It's been called the "middle-age spread," and the middle-age blimp-out. What ever it's called, it's a physical reality for middle-age adults.
Medical researchers call this condition the somatopause (sa-mot-a-pause).
Its symptoms-weight-gain, energy decline, loss of muscle, bad cholesterol goes up, good cholesterol goes down, and the skin begins to wrinkle.
What Is Somatopause?
Most of the nation's 80 million baby-boomers are experiencing the somatopause, says Phil Campbell, the author of a new book on anti-MIDDLE-aging, health and fitness.
The somatopause is the "ultimate baby-boomer bummer," explains Campbell because millions are spent by middle-age adults on healthcare, medicine, plastic surgery, health food, and gym memberships attempting to reverse the impact of the somatopause.
"The somatopause has a cure and it's free," says Campbell, "and this is great news for all middle-age adults struggling with weight loss and lack of energy."
There is a specific type of exercise that makes the body release a particular hormone that reverses the somatopause. "And you don't have to spend all day in the gym," says Campbell, "exercise targeted at releasing this anti-middle-aging hormone actually doesn't take a lot of time."
The Two Proven Cures
"The somatopause has two cures proven in mainstream research," explains Campbell, "growth hormone injections that have serious implications and run $1000 a month, and anaerobic exercise-the short-burst, get-you-out-of-breath in 10 seconds, sprinting types of exercise."
Researchers show that the somatopause is related directly to the decline of growth hormone (a natural substance produced by the body) during aging. Campbell cites biomedical research showing that increasing growth hormone can produce an average response of a 14 percent loss in body fat and an 8 percent gain in muscle. Researchers also report improvements in skin, bone density, and cholesterol.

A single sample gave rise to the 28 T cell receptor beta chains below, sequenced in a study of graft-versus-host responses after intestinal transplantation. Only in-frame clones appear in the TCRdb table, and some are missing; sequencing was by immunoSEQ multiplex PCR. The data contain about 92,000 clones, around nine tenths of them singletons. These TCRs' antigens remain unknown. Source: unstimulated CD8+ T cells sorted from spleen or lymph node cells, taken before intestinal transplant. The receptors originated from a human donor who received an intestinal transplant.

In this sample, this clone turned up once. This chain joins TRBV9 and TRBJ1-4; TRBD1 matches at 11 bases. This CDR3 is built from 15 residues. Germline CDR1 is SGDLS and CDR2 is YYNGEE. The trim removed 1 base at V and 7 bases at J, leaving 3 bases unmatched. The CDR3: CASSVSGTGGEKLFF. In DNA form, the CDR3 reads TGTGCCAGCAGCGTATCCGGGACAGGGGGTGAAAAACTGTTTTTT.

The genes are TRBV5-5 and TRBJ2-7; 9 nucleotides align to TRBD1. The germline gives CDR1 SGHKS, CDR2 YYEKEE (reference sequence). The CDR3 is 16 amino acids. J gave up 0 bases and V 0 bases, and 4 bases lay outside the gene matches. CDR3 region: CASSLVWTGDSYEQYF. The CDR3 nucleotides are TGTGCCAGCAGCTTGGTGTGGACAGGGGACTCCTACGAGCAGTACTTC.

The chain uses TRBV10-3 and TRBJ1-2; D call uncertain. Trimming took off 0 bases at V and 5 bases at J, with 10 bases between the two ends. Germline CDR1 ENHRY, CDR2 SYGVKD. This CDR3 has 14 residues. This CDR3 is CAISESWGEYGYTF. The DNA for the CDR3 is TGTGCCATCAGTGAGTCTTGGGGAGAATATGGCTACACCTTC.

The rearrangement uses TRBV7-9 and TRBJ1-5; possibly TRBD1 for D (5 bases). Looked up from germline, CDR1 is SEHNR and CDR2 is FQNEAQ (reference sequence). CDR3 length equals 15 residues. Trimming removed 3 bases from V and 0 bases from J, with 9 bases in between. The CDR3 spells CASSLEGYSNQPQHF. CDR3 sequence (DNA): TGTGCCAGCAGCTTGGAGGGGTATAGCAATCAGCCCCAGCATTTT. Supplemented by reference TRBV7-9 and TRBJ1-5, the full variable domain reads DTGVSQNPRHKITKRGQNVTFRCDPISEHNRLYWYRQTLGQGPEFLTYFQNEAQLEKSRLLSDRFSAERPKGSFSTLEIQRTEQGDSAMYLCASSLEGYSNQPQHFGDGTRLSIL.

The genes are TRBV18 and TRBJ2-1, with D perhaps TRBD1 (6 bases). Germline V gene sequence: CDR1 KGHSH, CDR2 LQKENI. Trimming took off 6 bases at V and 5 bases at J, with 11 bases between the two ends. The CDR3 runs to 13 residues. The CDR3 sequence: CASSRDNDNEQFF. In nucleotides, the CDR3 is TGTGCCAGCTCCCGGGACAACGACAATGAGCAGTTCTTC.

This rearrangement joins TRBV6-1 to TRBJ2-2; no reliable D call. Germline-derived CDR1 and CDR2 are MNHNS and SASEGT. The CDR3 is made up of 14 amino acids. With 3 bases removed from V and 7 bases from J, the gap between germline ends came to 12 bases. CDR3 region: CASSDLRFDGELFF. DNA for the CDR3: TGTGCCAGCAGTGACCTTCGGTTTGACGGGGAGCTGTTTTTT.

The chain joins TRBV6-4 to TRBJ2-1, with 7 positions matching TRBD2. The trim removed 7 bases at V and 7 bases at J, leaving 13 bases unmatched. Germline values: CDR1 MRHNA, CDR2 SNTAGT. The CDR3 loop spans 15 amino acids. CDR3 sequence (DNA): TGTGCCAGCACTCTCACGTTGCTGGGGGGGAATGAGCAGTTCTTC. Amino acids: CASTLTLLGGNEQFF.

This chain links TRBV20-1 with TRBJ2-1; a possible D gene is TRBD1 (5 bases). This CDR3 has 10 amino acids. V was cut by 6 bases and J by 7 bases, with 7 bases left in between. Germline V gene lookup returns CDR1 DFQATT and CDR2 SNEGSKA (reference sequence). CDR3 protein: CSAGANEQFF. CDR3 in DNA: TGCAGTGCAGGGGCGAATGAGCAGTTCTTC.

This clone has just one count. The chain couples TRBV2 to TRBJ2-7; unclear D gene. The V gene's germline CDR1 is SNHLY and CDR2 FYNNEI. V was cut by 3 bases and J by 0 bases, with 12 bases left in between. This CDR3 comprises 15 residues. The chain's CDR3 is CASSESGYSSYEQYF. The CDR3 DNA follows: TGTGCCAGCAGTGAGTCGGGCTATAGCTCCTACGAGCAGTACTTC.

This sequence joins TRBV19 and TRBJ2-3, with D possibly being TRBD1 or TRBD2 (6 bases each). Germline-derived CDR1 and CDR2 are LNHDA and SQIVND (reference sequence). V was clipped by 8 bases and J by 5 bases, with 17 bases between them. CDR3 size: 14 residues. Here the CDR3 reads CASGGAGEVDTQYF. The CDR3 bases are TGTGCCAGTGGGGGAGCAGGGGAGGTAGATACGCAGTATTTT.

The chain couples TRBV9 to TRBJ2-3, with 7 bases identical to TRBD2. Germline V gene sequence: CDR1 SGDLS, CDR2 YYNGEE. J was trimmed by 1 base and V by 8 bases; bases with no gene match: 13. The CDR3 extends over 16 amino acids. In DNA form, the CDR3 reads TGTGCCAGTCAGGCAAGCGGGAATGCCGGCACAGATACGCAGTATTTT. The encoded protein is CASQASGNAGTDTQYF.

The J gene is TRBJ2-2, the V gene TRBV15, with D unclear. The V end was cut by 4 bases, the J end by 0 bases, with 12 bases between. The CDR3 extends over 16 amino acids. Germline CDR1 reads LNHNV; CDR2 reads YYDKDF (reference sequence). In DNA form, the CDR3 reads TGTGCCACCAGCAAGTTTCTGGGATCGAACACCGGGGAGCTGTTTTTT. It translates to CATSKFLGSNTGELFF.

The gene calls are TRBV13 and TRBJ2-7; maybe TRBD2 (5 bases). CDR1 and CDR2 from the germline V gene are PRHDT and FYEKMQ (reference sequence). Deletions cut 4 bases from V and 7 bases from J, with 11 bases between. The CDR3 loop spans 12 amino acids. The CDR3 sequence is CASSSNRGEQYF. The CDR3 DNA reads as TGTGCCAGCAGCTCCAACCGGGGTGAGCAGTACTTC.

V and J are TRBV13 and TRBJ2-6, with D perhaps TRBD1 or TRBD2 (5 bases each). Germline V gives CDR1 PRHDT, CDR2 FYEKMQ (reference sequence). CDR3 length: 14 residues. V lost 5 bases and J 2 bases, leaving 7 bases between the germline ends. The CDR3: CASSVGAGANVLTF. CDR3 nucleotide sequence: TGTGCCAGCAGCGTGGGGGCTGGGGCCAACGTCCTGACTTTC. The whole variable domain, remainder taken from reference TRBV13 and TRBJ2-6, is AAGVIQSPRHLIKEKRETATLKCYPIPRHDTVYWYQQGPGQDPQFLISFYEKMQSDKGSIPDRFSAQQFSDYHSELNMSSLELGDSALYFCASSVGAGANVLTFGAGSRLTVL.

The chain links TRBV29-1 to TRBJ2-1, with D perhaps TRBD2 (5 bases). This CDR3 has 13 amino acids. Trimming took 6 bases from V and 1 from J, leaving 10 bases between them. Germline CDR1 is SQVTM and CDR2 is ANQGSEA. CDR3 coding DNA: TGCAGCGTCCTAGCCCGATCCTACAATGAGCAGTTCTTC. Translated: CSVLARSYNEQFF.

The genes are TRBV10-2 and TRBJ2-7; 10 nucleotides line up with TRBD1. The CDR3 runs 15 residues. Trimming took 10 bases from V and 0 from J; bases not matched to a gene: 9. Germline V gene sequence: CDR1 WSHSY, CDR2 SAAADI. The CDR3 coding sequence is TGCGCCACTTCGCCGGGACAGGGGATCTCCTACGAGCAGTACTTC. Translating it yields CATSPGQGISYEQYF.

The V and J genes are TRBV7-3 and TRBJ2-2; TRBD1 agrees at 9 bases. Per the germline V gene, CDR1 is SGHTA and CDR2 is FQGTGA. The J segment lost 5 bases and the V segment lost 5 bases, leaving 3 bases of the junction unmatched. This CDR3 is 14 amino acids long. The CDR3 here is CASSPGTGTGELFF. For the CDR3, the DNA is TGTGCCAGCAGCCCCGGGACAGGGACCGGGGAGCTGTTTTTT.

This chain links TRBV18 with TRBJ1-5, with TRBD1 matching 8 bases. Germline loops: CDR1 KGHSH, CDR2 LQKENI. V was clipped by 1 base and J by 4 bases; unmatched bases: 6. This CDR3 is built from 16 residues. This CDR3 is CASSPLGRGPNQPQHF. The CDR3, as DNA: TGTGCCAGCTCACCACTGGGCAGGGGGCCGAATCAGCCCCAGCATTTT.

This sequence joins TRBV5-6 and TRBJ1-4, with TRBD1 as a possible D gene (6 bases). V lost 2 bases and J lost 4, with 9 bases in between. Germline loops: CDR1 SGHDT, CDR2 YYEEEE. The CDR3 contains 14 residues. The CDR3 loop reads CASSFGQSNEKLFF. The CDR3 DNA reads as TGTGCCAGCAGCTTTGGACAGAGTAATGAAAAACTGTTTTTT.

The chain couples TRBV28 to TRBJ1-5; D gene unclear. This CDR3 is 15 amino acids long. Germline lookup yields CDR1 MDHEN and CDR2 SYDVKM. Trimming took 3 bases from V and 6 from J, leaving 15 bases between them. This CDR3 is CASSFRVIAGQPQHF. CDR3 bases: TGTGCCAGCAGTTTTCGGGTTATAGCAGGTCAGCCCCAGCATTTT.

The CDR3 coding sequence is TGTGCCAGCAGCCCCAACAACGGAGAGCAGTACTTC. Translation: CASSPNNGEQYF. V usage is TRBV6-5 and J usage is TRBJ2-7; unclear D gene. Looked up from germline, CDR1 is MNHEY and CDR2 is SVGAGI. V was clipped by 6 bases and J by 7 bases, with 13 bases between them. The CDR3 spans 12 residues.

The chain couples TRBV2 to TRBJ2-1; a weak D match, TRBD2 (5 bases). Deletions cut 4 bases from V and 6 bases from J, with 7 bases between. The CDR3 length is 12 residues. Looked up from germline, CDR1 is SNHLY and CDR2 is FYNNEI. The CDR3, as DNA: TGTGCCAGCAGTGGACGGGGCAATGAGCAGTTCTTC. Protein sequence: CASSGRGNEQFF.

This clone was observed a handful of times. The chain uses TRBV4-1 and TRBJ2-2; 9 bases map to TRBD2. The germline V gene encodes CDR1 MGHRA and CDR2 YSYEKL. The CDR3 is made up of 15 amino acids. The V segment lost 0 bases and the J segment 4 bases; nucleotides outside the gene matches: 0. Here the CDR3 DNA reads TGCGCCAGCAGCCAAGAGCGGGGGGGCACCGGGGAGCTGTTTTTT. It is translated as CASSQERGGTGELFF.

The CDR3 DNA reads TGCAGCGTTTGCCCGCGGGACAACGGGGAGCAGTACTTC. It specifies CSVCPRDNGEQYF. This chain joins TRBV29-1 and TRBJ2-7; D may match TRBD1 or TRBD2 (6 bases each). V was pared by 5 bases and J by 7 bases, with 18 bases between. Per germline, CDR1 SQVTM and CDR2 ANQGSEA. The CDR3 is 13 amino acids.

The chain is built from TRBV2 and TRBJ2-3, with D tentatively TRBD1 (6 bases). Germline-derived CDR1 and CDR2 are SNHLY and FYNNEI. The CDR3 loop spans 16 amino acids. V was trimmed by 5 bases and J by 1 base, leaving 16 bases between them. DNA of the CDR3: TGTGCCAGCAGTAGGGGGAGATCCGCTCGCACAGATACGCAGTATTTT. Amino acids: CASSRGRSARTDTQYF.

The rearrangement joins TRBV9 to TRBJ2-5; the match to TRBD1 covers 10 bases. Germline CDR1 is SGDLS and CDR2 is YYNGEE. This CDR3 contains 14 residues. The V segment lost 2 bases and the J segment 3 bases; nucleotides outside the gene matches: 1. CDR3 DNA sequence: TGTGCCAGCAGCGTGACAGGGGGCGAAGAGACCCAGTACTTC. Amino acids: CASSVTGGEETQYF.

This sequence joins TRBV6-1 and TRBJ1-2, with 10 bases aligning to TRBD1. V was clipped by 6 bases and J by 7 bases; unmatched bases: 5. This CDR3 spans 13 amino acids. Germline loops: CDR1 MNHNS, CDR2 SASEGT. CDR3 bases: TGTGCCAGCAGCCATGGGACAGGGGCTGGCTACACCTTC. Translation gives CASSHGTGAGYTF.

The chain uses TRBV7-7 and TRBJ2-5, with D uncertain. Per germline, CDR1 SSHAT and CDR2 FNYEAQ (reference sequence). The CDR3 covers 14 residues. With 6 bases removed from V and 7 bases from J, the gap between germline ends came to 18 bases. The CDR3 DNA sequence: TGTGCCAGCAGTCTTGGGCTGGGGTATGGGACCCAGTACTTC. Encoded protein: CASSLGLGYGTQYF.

It's widely reported that several well-known actors take growth hormone injections for its anti-aging, youth rejuvenating properties. And growth hormone injections have been banned for athletes because of its ability to improve performance.
"Growth hormone is given to children with clinical stature growth problems to help them grow normally," says Campbell, "growth hormone therapy does not make adults grow taller, but it does reverse several measurable clinical factors of the somatopause."
In his book, "Ready, Set, Go! Synergy Fitness for Time-Crunched Adults," Campbell uses 160 biomedical research studies and 300 photo-illustrations to show readers that his Synergy Fitness program will help adults get the benefits of increasing growth hormone naturally-without injections.
Campbell offers five levels of Synergy Fitness programs-from beginners to pro-athletes. And the starting level takes a reasonable 3½ hours a week. There is a free chapter for review at the book's Website www.readysetgofitness.com and Campbell offers a free newsletter that tracks research on anti-middle-aging research.
GROWTH HORMONE DECLINES WITH AGE
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For more information call the author direct:
Phil Campbell 731-660-3333
National Library of Medicine. Website link:Link
1. Savine, Sonksen. (2000). "Growth Hormone-hormone replacement for the somatopause." Horm Res 2000:53 Suppl 3:37-41. PMID: 10971102. Website link: Link
2.Pritzlaff. (2000). "Catecholamine release, growth hormone secretion, and energy expenditure during exercise vs. recovery in men. J Appl Physiol 2000 Sep;89(3):937-46. PMID: 10956336.
3. Pritzlaff. (1999). "Impact of acute exercise intensity on pulsatile growth hormone release in men." J Appl Physiol. Aug;87(2):498-504. PMID: 10444604. Website link: Link
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